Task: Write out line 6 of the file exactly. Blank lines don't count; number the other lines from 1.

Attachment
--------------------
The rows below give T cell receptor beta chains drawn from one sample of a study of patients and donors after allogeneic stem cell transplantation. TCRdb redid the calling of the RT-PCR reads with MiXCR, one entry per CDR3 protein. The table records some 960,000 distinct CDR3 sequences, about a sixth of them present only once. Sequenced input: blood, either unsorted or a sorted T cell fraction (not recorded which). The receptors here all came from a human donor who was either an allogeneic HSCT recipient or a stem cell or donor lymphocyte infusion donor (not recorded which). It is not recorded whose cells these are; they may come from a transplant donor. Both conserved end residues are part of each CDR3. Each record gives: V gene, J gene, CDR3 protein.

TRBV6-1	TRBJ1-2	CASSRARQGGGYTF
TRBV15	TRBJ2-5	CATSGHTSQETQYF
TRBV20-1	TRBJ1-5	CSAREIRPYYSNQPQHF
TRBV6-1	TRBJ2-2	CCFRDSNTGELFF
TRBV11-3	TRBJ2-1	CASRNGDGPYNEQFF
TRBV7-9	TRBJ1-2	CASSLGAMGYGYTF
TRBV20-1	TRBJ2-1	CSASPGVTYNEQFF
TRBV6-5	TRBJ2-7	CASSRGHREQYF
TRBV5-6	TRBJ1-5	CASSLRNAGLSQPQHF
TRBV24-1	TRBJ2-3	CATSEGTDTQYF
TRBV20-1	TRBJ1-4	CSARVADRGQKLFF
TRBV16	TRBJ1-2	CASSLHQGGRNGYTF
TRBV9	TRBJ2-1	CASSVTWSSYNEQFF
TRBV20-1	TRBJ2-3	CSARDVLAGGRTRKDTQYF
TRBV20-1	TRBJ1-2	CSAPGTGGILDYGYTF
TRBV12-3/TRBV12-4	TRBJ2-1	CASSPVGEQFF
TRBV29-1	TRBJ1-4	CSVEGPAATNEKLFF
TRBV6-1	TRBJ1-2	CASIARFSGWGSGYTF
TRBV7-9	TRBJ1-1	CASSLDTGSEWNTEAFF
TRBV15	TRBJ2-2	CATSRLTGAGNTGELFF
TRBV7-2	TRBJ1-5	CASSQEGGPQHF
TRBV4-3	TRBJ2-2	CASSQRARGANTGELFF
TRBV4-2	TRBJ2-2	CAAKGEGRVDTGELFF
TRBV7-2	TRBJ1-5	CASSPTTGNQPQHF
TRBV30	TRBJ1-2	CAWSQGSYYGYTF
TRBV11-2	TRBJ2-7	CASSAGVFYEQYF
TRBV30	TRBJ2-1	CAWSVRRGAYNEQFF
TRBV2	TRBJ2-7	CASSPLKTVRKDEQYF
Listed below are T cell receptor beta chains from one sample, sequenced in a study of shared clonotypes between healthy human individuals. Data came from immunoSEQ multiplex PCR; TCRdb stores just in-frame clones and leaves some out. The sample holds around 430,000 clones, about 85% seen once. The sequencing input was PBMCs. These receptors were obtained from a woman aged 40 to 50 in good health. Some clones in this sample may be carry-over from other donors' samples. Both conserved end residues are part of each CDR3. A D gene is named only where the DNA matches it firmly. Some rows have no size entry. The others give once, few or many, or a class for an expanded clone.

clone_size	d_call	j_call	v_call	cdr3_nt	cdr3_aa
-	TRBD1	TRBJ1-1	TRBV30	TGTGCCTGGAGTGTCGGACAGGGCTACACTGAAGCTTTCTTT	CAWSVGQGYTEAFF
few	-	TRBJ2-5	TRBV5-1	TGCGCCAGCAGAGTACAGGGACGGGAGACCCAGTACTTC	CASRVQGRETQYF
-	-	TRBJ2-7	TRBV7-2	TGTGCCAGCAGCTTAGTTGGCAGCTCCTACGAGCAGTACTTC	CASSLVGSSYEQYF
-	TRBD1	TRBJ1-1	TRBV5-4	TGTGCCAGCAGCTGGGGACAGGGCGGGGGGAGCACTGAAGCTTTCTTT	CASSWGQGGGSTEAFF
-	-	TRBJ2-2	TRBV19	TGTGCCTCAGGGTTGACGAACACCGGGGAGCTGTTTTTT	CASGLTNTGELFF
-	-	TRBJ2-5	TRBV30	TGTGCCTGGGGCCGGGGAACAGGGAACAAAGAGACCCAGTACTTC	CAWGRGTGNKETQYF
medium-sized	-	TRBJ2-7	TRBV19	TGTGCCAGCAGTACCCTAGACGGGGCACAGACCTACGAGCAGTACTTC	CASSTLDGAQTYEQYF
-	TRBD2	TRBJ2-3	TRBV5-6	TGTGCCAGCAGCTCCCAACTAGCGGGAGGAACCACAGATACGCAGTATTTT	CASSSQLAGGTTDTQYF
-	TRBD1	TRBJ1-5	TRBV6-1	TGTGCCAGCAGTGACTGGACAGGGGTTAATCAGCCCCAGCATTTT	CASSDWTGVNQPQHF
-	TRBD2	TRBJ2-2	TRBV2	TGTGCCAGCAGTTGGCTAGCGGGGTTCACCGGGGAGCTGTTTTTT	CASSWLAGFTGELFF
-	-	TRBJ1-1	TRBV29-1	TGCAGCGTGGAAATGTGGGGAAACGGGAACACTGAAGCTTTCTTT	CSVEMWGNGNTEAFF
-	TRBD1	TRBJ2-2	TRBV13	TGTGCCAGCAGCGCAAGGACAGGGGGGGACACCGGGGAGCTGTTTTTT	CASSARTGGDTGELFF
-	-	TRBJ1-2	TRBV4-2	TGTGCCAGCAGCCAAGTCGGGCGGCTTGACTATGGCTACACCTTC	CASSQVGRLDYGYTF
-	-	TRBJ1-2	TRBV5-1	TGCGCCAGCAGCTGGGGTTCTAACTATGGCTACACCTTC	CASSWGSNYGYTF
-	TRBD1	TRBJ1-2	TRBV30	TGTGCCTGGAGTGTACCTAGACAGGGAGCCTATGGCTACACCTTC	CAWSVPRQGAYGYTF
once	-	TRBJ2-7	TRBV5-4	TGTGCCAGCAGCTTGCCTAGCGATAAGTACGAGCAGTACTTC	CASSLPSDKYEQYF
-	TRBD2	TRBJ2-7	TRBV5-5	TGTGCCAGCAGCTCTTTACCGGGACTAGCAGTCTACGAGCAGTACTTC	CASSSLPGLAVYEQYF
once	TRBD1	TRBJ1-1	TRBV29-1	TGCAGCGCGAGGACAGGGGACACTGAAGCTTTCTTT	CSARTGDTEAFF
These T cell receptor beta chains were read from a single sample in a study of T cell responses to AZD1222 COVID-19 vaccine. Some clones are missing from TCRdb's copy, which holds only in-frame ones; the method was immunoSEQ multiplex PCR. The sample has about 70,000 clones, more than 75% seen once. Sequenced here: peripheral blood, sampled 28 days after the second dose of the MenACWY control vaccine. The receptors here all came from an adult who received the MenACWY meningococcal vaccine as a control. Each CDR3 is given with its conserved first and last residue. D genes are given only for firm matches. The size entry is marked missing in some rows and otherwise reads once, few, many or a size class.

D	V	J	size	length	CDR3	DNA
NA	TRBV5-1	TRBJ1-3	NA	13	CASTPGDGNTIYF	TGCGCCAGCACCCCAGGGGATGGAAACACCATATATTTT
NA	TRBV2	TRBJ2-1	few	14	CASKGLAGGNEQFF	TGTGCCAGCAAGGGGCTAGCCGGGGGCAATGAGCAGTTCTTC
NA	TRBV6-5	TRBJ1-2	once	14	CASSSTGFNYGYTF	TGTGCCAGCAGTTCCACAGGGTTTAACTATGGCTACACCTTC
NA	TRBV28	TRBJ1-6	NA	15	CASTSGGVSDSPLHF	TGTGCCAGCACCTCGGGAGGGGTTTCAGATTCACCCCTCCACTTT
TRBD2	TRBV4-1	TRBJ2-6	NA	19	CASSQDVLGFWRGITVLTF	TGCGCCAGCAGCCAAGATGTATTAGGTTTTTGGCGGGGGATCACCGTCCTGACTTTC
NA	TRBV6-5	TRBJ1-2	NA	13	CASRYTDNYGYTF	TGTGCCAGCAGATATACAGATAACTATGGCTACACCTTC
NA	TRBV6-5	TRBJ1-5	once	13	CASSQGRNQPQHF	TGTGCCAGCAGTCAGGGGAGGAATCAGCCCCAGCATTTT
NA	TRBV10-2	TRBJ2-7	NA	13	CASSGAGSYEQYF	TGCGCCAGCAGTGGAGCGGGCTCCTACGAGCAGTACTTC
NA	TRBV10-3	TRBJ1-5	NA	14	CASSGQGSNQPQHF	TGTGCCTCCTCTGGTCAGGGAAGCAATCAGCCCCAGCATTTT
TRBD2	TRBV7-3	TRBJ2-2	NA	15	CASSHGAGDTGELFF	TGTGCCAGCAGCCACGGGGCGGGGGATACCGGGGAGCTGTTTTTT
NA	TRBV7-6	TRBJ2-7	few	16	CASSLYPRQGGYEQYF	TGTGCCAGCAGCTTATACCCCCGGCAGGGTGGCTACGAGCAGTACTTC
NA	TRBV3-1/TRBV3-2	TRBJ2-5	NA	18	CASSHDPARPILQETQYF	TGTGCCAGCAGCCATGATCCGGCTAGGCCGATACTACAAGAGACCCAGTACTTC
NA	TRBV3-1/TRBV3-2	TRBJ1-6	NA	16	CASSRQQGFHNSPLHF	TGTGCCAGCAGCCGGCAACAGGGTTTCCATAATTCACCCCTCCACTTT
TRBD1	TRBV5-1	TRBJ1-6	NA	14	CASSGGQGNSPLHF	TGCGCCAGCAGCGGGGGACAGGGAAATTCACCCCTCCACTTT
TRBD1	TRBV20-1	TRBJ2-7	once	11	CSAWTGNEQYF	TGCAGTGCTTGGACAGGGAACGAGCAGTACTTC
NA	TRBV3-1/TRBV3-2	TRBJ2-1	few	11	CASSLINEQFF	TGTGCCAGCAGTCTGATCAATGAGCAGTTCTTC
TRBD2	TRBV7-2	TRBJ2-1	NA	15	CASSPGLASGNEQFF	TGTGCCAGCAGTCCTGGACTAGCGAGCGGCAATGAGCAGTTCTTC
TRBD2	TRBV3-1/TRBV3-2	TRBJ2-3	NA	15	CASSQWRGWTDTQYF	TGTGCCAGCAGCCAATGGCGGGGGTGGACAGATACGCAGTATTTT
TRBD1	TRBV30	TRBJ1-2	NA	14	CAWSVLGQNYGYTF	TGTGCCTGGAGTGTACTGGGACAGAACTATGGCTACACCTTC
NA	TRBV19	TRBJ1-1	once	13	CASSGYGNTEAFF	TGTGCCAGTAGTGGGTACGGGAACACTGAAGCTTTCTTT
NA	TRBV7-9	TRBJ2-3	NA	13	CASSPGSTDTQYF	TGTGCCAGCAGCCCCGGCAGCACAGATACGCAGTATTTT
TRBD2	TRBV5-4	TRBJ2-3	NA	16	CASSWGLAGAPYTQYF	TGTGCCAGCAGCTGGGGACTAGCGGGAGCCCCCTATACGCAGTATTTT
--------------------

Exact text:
TRBV11-3	TRBJ2-1	CASRNGDGPYNEQFF